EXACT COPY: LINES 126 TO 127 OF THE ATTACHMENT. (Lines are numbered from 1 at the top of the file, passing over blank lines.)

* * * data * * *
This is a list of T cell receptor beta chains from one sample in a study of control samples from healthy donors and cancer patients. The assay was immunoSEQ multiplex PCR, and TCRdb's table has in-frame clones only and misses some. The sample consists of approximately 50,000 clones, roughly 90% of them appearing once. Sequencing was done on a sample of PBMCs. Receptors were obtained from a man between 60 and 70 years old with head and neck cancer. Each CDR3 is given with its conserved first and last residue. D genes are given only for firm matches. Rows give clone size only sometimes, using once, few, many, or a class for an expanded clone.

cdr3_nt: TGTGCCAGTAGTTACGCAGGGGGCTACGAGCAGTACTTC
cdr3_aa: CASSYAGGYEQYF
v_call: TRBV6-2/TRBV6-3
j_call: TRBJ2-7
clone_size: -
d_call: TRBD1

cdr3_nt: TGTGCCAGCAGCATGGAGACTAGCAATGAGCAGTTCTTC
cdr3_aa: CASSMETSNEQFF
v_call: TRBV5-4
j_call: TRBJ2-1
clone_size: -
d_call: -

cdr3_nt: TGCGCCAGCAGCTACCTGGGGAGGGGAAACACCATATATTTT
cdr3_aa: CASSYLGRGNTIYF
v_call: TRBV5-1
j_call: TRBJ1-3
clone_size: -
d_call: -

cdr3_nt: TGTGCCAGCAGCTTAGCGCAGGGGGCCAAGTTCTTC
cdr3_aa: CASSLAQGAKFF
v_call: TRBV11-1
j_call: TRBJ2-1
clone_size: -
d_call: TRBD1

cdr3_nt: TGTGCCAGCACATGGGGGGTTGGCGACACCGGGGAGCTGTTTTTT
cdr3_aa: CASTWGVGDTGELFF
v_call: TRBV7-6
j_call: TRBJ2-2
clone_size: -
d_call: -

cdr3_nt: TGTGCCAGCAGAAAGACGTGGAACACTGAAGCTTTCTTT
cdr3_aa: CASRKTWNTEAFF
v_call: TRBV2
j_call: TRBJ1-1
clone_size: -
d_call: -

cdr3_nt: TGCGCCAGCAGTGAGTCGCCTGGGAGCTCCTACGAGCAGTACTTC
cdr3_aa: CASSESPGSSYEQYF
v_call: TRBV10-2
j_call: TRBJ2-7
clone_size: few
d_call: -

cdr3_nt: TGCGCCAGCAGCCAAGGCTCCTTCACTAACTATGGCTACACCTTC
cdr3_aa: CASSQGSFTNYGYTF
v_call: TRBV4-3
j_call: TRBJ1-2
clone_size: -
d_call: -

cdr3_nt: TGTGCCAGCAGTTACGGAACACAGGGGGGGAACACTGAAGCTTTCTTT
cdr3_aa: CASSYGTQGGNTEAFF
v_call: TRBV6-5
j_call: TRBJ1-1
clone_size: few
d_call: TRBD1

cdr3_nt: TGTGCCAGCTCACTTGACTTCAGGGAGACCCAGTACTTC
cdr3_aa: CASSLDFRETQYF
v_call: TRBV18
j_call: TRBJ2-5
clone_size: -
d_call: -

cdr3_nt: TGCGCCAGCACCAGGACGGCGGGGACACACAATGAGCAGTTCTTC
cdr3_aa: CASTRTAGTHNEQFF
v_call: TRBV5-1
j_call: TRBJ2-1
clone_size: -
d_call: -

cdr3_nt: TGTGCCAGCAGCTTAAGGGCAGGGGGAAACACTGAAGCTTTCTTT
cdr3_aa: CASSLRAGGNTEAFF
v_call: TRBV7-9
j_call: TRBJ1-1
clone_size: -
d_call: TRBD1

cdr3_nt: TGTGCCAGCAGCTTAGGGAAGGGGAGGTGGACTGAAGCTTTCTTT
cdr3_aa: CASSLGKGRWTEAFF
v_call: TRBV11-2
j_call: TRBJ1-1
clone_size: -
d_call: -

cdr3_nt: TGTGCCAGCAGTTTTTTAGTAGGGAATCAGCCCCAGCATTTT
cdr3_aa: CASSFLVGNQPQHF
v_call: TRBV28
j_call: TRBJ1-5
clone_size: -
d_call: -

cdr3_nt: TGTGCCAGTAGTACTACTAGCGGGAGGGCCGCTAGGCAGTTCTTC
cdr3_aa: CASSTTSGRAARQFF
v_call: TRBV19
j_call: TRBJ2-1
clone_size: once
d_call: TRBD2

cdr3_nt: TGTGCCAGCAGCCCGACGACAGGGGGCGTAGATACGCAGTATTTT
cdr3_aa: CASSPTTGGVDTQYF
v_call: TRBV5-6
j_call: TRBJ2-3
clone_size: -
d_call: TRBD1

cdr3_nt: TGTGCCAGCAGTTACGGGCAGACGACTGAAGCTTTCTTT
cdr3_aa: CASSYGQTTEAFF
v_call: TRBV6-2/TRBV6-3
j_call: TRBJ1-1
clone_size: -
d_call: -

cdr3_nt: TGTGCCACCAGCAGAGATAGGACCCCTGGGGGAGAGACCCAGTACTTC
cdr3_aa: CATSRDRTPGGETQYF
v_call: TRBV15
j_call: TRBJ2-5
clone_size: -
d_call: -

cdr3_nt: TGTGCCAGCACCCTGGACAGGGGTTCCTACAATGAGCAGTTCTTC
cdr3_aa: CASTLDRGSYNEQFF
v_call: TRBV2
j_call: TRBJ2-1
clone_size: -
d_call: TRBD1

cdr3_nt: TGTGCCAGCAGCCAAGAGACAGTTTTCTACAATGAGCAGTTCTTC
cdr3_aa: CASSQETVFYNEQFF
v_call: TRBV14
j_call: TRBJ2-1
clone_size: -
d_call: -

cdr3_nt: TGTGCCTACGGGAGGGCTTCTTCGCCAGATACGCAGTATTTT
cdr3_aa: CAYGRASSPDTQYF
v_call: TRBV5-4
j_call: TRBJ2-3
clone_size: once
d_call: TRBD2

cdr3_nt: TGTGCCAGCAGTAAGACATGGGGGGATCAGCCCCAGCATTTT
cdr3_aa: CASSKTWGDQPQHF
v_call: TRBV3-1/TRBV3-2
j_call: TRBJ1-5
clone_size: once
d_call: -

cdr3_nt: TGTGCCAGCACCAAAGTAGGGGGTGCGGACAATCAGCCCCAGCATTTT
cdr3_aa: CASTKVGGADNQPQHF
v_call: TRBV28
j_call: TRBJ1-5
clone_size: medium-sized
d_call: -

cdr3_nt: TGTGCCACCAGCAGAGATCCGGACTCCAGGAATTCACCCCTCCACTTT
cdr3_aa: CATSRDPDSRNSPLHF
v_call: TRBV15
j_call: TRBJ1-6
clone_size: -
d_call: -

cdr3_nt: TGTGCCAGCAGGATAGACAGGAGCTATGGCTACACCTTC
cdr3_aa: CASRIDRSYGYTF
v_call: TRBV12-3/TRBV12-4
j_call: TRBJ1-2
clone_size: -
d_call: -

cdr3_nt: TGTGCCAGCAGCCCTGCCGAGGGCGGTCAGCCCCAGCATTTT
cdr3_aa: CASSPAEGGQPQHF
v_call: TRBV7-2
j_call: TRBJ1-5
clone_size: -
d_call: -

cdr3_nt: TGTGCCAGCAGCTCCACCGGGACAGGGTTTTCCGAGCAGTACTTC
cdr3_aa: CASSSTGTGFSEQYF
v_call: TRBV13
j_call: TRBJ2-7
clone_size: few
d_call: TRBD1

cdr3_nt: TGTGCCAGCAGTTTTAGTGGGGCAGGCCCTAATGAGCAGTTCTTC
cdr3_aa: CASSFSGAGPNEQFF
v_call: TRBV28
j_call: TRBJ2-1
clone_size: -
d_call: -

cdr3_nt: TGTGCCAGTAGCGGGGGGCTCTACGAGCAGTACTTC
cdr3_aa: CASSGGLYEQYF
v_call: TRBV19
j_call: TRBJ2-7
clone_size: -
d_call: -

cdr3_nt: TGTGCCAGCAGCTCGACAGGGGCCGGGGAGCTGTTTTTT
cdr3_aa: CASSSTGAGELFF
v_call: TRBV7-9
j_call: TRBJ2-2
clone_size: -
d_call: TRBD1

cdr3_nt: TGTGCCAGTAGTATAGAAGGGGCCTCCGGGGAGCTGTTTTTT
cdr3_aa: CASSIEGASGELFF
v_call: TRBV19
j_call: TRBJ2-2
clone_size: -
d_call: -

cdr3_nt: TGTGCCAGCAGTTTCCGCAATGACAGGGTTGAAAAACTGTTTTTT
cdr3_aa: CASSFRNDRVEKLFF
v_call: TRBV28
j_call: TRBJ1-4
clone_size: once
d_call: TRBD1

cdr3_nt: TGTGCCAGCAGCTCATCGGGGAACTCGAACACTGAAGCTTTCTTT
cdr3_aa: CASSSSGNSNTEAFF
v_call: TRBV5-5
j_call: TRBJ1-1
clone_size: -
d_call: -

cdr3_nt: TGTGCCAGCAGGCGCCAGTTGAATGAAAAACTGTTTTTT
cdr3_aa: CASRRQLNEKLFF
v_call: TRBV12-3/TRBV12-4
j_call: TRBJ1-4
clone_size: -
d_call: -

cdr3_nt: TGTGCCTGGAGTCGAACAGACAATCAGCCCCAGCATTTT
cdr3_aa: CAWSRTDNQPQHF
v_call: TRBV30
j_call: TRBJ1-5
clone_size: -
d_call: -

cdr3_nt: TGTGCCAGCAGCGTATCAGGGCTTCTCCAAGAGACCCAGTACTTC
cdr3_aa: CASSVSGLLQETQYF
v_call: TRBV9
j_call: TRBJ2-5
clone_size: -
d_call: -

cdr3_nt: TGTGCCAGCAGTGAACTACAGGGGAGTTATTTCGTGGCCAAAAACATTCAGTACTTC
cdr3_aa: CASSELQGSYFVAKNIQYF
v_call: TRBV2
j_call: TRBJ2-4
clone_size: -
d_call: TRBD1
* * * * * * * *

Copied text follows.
clone_size: once
d_call: TRBD2